With millions out of work, nursing homes under siege from coronavirus plead for more staff

"You’re asking them to run into the fire," industry official says.

As the residents and staff at the Suwanee Health and Rehabilitation Center in Florida started testing positive for the novel coronavirus mid-March, Brandy Kinsey said she began confronting an impossible choice – keep her job or protect her life.

“I loved my job but I couldn’t go back,” Kinsey said of her workplace, where 47 staff members and 59 residents have contracted the virus. “We are supposed to be brave, but I think people don’t realize how scary it is for us, especially if you have family waiting for you at home.”

Kinsey left her job – one of many who have done so as thousands of staff and residents fall ill in the nation’s 15,000 long-term care facilities.

Industry officials told ABC News the demand for skilled aides in long-term care facilities has never been higher, and with millions of Americans joining unemployment rolls, there are indications some are considering answering that demand. But with facilities beset by coronavirus infections, the prospects of filling those openings to help the most vulnerable Americans remains a source of great uncertainty.

“When we look at bringing people on board, you’re asking them to run into the fire... into something that is unknown," said Mark Gloth, the medical director for HCR Manorcare, one of the nation’s largest providers of nursing and long-term care. “The health care worker shortage is real, and it is particularly concerning in the skilled nursing facilities where we are caring for the frailest of the frail."

The need for workers has spiked as coronavirus has taken hold inside the facilities. There is no federal count of how many employees have tested positive or died as a result, and few states keep track of employee infections.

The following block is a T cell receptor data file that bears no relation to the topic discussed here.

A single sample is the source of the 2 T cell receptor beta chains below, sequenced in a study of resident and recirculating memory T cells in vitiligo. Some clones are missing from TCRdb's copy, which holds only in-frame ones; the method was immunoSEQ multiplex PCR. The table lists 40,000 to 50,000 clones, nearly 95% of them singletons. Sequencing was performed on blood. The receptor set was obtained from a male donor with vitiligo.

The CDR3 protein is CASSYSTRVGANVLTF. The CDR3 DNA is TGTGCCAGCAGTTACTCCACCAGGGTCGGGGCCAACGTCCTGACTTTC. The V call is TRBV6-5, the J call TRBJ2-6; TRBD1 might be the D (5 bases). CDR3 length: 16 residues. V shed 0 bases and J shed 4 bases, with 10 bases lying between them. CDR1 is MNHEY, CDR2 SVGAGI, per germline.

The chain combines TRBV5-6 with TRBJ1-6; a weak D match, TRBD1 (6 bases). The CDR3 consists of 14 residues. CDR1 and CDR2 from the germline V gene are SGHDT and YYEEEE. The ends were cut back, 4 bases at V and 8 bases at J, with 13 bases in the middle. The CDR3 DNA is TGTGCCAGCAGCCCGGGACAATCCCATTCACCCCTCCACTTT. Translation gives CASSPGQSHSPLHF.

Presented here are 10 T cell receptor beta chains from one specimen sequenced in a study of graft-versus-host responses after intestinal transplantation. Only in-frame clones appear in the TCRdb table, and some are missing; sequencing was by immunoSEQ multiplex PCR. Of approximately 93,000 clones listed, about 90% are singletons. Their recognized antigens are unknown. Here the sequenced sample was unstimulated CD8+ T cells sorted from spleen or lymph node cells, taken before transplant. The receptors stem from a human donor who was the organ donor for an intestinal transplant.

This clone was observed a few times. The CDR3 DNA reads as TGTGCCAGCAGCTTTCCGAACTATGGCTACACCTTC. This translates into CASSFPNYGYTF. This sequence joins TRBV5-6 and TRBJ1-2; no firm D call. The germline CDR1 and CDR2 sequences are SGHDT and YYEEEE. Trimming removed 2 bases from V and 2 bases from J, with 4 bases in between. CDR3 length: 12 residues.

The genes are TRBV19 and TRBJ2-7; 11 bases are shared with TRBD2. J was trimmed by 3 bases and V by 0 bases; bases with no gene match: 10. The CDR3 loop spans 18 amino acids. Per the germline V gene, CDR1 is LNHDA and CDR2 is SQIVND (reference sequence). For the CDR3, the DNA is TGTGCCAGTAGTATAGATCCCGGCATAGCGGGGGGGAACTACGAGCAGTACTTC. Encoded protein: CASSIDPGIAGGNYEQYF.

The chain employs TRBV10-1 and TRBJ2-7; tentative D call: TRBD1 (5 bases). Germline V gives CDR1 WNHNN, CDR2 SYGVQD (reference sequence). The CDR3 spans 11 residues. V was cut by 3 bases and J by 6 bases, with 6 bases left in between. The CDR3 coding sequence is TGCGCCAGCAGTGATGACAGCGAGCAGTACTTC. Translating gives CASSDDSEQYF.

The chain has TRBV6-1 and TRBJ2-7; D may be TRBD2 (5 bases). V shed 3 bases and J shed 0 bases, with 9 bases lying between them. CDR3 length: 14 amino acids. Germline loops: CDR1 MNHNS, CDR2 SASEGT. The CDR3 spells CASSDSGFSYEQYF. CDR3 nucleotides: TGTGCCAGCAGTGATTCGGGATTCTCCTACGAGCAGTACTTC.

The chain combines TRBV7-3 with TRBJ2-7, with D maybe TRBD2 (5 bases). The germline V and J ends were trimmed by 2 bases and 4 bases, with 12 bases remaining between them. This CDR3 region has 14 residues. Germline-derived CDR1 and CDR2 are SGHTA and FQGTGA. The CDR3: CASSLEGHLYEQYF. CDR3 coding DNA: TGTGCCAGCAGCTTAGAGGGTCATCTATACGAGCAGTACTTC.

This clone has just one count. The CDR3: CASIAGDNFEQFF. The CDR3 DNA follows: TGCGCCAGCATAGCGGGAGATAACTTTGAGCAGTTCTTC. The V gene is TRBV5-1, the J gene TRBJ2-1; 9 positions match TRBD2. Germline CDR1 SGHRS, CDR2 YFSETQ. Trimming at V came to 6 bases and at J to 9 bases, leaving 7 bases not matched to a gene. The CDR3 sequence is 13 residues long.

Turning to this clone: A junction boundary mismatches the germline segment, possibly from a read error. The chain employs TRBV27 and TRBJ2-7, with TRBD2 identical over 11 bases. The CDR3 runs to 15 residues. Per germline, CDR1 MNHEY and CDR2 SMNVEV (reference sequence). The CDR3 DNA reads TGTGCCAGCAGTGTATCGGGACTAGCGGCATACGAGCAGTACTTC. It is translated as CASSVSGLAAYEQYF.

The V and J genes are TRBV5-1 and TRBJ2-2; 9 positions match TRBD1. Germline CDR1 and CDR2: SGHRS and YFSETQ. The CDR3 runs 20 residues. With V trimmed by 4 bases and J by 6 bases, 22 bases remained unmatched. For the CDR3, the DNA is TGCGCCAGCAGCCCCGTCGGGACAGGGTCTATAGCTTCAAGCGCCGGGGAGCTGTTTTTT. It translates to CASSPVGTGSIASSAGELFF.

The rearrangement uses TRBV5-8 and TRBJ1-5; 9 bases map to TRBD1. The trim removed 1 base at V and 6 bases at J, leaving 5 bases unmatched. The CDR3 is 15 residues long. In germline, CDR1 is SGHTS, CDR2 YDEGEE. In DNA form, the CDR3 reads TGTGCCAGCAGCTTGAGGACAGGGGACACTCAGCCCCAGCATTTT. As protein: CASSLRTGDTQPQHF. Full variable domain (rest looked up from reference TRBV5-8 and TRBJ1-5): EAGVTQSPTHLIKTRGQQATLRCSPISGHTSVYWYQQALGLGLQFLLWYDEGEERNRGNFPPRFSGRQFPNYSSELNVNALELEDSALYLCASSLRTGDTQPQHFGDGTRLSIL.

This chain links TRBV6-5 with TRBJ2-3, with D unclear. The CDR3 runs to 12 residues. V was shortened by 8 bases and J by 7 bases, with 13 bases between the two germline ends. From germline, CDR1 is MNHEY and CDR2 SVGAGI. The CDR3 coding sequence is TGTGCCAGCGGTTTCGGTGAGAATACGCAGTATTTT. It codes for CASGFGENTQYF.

But there is no question there are heightened risks, said Gloth, who said 560 of Manorcare skilled nursing facility employees have been infected and four have died in the outbreak.

Overall, as of last week more than 10,000 nursing home residents had died in the 28 states that keep track.

In New York City last week, one home announced it had suffered 98 deaths. Another in New Jersey saw 70 residents perish from the illness. At the Canterbury Rehabilitation and Healthcare Center just outside of Richmond, Virginia, 49 residents died.

Dr. Jim Wright, who is medical director at Canterbury, told ABC News that as the virus began to spread at his facility, he immediately realized staffing would be a concern. Employment agencies and training schools he typically relied on to fill openings were suddenly refusing to send anyone to Canterbury.

“We had staff that simply would not show up,” Wright said. “I was in the trenches and I was doing things that I normally don't do… I was answering call bells. I was changing beds. My administrator was serving trays, serving water. It was all hands on deck. It was really tough.”

Early on in the outbreak, facilities took different approaches to staffing. Some asked those who tested positive to self-quarantine, while others, facing desperate nursing shortages, kept their aides working.

PHOTO: A person in protective gear is pictured inside the Brier Oak on Sunset nursing home in Los Angeles, April 18, 2020.
A person in protective gear is pictured inside the Brier Oak on Sunset nursing home in Los Angeles, April 18, 2020.
Mario Anzuoni/Reuters, FILE

April Verett, President of the SEIU chapter in California, a labor union that represents many nursing home workers says many employees at nursing homes are being asked to work in unsafe conditions, without proper protection gear.